Presurgical scrubbing in plastic and reconstructive surgery: a prospective study

Presurgical scrubbing in plastic and reconstructive surgery: a prospective study Presurgical cleansing of the operative area and the hands of the surgical team makes an important contribution in preventing surgical wound infections. In plastic and reconstructive surgery, because of the continuous contamination of the surgical site by the patient's normal flora intraoperatively and postoperatively, the agents should be convenient for use in various parts of the body, and the residual effect of the agents should supply a protection for a long period of time, not only in the surgical area but also on the hands of the surgical team. This prospective study included the surgeons and the nurses of the first two operations of the day in two different operating rooms, examining a total of 598 operations, and 2180 medical personnel, and 36,624 cultures. There were ten study groups, each composed of 218 subjects. Cultures were taken at six steps from three areas. It was found that with the conventional brush scrub technique there was no significant difference between 5 and 10 min of scrubbing. Benzalkonium chloride was as effective as povidone iodine if the scrubbing type and time were not considered. In our study the antiseptic agent was not rinsed with tap water and was left on the skin. Even after drying with a sterile towel the agent was still on the skin as a layer. Regardless of the duration of the technique, the microbial counts after removing the gloves postoperatively were as low as those preoperatively after scrubbing. When compared with the conventional scrub technique, this had a residual effect of very long duration. The postoperative samples taken from the fingernails showed that this technique was capable of disinfecting the subungual area because the agent was still present over the skin as a white lather layer and was covering in the intended regions of the hand http://www.deepdyve.com/assets/images/DeepDyve-Logo-lg.png European Journal of Plastic Surgery Springer Journals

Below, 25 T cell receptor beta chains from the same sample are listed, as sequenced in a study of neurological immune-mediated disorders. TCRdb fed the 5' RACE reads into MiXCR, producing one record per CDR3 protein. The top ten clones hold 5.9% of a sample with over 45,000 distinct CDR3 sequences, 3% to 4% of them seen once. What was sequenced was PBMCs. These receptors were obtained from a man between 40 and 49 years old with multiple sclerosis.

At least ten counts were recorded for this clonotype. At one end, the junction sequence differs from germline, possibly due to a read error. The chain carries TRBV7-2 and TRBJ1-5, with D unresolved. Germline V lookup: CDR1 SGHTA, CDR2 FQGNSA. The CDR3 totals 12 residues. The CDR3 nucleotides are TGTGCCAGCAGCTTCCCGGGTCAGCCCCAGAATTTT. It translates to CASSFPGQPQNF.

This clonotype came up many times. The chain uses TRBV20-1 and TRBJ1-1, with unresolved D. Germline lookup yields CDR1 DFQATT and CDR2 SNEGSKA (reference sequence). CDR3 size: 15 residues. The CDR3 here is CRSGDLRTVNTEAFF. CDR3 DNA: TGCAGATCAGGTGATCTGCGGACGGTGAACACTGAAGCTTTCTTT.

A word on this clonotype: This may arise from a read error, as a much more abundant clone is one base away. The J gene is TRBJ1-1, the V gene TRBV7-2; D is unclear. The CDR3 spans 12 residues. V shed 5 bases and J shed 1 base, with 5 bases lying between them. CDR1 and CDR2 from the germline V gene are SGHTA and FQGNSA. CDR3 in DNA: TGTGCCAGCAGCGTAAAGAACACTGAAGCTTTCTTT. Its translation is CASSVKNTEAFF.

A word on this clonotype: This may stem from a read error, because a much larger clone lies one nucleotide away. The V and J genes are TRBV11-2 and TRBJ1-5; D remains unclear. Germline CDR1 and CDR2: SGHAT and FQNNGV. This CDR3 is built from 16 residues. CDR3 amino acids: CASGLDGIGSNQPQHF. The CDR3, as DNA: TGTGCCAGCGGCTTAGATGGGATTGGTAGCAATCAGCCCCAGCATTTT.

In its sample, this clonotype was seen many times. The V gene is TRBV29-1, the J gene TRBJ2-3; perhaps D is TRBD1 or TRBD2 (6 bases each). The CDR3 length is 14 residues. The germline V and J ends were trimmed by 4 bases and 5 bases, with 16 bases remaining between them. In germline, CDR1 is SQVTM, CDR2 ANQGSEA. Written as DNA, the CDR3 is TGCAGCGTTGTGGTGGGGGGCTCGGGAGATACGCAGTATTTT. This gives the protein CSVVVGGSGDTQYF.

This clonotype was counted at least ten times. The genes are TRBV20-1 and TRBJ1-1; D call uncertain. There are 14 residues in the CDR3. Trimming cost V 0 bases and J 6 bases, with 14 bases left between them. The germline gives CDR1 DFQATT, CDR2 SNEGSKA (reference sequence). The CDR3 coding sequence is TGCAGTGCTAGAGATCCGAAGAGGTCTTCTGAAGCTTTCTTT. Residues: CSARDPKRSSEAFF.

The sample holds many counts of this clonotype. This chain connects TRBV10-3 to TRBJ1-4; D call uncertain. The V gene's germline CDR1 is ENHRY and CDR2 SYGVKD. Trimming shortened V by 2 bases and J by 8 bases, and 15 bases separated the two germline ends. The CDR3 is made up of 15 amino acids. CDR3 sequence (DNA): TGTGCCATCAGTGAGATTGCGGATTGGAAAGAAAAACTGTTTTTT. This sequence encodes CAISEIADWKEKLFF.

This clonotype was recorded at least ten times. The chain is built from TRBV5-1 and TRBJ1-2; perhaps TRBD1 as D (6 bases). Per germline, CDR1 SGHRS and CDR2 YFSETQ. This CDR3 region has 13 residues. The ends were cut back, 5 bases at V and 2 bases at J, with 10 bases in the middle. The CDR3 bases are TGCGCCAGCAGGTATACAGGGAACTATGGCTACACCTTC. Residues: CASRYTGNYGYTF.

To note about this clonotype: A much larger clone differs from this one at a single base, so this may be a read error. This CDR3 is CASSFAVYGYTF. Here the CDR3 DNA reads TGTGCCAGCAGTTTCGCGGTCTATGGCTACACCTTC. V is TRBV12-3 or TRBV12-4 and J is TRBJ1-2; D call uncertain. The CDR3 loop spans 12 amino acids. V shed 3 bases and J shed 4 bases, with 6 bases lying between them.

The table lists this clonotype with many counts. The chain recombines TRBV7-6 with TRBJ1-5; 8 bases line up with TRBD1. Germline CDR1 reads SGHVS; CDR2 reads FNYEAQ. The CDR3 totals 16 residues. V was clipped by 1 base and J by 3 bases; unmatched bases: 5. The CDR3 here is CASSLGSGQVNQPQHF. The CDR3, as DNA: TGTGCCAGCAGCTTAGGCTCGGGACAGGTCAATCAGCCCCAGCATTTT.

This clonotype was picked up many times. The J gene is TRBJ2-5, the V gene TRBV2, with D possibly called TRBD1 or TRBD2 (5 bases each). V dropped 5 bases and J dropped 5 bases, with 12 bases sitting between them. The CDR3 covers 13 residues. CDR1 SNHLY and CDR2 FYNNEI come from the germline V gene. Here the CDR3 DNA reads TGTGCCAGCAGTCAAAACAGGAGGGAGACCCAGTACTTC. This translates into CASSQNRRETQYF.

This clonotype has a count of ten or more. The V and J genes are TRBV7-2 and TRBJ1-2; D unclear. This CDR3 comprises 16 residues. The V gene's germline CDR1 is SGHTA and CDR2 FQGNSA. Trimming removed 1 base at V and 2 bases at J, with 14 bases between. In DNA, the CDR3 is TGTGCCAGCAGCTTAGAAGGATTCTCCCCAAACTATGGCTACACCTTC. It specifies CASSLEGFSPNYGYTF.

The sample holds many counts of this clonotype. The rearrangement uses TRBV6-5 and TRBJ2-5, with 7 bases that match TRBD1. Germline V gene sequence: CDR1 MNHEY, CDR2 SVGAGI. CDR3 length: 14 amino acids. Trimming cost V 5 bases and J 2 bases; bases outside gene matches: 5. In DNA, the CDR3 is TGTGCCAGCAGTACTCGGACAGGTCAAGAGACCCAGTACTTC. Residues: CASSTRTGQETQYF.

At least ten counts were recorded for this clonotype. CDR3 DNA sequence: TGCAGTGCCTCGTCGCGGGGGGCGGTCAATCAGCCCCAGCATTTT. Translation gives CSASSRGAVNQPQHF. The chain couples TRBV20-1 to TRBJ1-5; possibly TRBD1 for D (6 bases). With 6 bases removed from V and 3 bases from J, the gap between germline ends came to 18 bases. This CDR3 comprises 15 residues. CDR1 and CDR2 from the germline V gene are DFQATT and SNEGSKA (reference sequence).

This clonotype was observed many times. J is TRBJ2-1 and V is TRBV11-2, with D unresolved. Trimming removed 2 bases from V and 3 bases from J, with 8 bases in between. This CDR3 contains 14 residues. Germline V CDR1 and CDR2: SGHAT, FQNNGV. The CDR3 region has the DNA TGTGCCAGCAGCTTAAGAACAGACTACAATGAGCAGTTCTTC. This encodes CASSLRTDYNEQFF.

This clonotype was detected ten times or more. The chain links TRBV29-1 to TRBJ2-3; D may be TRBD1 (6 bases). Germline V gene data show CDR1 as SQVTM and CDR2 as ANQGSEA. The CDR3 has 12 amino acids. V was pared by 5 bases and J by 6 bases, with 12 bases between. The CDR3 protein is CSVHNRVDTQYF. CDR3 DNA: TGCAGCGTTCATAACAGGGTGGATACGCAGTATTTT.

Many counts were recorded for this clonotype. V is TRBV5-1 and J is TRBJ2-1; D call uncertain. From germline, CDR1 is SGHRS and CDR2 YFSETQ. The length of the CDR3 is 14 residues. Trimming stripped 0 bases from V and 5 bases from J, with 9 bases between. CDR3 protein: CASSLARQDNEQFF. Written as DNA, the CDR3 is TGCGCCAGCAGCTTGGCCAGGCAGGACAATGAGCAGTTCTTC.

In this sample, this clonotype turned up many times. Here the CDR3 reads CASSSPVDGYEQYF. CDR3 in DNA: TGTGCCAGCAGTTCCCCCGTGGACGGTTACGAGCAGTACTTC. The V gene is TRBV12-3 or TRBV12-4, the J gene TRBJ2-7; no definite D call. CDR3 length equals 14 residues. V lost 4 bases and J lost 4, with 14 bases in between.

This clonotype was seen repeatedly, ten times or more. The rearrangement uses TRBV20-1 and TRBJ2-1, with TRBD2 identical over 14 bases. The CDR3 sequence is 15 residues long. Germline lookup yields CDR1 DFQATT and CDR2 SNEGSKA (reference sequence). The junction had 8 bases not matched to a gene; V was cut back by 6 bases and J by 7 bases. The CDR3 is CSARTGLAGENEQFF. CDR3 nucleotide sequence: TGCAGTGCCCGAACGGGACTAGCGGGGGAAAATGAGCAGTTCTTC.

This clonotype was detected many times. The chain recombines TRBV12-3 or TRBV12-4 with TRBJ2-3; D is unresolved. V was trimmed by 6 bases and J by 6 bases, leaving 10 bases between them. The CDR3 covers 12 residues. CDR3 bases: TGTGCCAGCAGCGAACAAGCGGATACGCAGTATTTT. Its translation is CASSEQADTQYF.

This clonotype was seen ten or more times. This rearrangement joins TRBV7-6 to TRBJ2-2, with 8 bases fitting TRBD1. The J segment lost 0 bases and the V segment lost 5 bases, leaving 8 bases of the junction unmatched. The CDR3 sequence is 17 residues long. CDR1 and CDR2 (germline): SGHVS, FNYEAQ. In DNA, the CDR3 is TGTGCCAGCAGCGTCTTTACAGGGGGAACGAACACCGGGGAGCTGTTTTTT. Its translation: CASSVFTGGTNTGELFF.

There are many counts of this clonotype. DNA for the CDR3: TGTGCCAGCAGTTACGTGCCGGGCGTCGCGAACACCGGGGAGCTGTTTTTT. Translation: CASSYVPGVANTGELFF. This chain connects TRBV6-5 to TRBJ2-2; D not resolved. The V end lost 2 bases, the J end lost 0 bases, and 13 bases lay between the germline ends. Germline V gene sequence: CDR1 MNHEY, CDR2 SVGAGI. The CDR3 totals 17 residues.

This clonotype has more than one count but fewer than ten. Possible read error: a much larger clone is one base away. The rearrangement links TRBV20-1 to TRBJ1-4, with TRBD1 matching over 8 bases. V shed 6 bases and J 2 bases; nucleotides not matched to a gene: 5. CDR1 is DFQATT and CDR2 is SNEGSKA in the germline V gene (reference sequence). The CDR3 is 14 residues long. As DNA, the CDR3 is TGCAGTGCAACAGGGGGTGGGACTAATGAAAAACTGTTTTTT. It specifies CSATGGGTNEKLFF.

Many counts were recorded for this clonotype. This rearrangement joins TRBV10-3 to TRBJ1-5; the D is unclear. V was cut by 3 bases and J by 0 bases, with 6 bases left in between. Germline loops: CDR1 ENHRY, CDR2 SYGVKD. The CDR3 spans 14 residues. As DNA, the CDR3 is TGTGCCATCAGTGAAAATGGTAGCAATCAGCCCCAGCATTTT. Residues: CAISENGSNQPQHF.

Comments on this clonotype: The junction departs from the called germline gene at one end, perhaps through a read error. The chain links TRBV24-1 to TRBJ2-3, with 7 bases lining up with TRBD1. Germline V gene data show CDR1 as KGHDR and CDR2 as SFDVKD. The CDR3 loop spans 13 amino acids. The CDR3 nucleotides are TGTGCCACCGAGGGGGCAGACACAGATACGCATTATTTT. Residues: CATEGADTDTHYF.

Presurgical scrubbing in plastic and reconstructive surgery: a prospective study

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Publisher
Springer-Verlag
Copyright
Copyright © 2003 by Springer-Verlag
Subject
Medicine & Public Health; Plastic Surgery
ISSN
0930-343X
eISSN
1435-0130
D.O.I.
10.1007/s00238-002-0413-5
Publisher site
See Article on Publisher Site

Abstract

Presurgical cleansing of the operative area and the hands of the surgical team makes an important contribution in preventing surgical wound infections. In plastic and reconstructive surgery, because of the continuous contamination of the surgical site by the patient's normal flora intraoperatively and postoperatively, the agents should be convenient for use in various parts of the body, and the residual effect of the agents should supply a protection for a long period of time, not only in the surgical area but also on the hands of the surgical team. This prospective study included the surgeons and the nurses of the first two operations of the day in two different operating rooms, examining a total of 598 operations, and 2180 medical personnel, and 36,624 cultures. There were ten study groups, each composed of 218 subjects. Cultures were taken at six steps from three areas. It was found that with the conventional brush scrub technique there was no significant difference between 5 and 10 min of scrubbing. Benzalkonium chloride was as effective as povidone iodine if the scrubbing type and time were not considered. In our study the antiseptic agent was not rinsed with tap water and was left on the skin. Even after drying with a sterile towel the agent was still on the skin as a layer. Regardless of the duration of the technique, the microbial counts after removing the gloves postoperatively were as low as those preoperatively after scrubbing. When compared with the conventional scrub technique, this had a residual effect of very long duration. The postoperative samples taken from the fingernails showed that this technique was capable of disinfecting the subungual area because the agent was still present over the skin as a white lather layer and was covering in the intended regions of the hand

Journal

European Journal of Plastic SurgerySpringer Journals

Published: Feb 12, 2003

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